Today we are publishing our latest report for our Research subscription service. This time we bring you A Deep Dive Into TripAdvisor’s Competitive Position in Travel 2017. This is the second installment of our TripAdivsor Deep Dive series, and the landscape looks very different this year than it did last year.

TripAdvisor faces numerous challenges and opportunities in the months and years ahead. Stitching together a profitable full-service online travel brand with diverse revenue streams remains the long-term opportunity. Meeting investor expectations is one of the more urgent challenges.

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For this report we dig into the financials and offer a balanced perspective on TripAdvisor’s future and contribution to online travel. We also speak to numerous industry insiders as well as Stephen Kaufer the CEO of TripAdvisor. Here is a quote from our exclusive interview with Kaufer:

The supply side is going quite well. It perhaps took a little longer than we thought but we now have the two major online travel agencies on board. We have all of the major domestic hotel chains on board and we continue to sign up individual hotels and additional chains around the globe. We pretty much have the Instant Book option on almost every hotel that matters, already. Either directly or through one of their suppliers.

Rival Trivago’s aggressive marketing push and traction in the U.S. has put more impetus on TripAdvisor management to increase revenues per hotel shopper. It will also pressure Trip to maintain marketing budget share of its two biggest customers – Priceline and Expedia – by offering more competitive commissions and CPC rates.

While some revenue impact was expected with the launch of Instant Book, investors and analysts have had a difficult time justifying negative growth rates in 2016. Google also continues to push deeper into TripAdvisor territory with Hotel Ads but also reviews for restaurants, and tours and activities. TripAdvisor built its core business on traffic originating from discoverable search content; the days of free Google traffic are waning.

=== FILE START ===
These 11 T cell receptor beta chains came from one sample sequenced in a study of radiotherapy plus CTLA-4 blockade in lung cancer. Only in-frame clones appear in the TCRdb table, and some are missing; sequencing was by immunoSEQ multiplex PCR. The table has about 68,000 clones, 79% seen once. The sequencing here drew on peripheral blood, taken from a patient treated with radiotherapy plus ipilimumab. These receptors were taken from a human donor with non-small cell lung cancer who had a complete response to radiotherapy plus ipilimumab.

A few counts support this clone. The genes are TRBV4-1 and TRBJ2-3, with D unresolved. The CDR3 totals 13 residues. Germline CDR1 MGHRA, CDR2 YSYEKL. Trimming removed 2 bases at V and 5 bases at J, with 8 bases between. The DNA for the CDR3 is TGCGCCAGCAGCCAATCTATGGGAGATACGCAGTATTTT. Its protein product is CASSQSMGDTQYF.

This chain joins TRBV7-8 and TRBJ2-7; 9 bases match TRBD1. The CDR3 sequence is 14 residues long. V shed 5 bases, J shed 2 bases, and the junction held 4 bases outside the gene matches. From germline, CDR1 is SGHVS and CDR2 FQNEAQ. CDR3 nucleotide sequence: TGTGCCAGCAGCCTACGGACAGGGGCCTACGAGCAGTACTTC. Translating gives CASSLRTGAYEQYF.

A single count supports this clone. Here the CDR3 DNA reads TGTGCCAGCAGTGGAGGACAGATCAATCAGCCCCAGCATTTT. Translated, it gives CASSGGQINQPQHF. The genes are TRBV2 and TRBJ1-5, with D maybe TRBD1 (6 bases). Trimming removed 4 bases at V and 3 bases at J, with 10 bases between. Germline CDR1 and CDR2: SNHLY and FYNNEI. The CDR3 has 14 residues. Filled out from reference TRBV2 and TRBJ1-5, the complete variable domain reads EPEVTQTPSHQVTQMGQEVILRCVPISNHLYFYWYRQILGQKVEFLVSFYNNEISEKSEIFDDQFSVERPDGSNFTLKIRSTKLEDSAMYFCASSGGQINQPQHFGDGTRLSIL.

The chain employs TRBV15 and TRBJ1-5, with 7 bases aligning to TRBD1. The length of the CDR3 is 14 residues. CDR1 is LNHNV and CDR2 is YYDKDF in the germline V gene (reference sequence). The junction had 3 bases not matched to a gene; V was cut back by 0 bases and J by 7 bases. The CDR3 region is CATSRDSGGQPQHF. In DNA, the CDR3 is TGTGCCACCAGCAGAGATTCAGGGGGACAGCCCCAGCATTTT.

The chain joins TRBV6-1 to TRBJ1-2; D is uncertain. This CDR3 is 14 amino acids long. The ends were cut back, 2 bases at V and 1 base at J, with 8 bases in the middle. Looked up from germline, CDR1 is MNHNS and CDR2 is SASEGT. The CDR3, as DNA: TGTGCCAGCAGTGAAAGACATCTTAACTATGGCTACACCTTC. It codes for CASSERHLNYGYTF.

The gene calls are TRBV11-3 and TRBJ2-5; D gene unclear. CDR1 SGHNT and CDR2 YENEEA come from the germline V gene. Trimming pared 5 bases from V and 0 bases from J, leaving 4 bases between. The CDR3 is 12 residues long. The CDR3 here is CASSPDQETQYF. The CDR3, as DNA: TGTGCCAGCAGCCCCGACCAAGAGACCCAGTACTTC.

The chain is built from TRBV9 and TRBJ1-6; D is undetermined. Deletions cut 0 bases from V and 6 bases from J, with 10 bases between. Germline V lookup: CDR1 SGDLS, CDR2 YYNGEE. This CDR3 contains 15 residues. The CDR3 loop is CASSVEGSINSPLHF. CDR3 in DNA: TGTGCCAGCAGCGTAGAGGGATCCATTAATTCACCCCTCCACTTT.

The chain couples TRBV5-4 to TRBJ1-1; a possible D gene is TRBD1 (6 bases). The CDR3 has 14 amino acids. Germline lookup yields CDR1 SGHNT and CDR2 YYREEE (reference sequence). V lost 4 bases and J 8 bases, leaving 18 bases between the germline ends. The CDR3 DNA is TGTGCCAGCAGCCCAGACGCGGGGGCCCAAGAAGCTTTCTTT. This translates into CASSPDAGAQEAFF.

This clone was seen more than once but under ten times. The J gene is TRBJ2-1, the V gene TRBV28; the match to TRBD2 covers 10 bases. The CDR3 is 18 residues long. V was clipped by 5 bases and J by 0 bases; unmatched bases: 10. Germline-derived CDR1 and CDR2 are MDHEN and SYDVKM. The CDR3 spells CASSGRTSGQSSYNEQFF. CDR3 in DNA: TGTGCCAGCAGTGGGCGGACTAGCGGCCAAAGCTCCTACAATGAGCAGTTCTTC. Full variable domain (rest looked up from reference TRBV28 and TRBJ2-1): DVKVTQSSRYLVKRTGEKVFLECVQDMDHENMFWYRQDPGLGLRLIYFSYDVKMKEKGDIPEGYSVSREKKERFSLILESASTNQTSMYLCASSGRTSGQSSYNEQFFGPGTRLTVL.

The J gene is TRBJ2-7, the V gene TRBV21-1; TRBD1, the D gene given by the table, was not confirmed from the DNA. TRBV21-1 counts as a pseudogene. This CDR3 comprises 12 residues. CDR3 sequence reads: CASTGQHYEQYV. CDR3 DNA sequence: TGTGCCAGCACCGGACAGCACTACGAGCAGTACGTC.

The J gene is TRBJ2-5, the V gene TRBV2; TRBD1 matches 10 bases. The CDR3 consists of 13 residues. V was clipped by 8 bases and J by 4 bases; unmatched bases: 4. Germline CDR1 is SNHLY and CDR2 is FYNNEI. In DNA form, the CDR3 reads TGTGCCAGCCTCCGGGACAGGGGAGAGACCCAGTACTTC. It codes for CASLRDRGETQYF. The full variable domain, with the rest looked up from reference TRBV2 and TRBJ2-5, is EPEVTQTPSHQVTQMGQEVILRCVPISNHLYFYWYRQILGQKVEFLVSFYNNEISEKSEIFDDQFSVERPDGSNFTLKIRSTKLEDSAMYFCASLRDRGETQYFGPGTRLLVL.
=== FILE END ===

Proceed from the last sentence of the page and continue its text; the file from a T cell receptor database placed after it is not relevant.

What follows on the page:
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Arguably, TripAdvisor is at the center of a bigger debate now playing out in online travel i.e. the full-service platform model versus the specialized service provider. Booking.com has shown how a narrow focus on one segment i.e. hotels can turbo charge a company’s financial performance. Trivago has shown us how extreme ad spend and effective marketing can catapult a brand even in the toughest of markets.

At the same time, platforms like Google and Facebook in the west and Ctrip and WeChat in the east have demonstrated the cost synergies associated with a captive audience. TripAdvisor is somewhere in between. The question is whether Trip will be able to compete as a platform longer-term.

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This is the latest in a series of twice-monthly reports aimed at analyzing the fault lines of disruption in travel. These reports are intended for the busy travel industry decision maker. Tap into the opinions and insights of our seasoned network of staffers and contributors. Over 200 hours of desk research, data collection, and/or analysis goes into each report.

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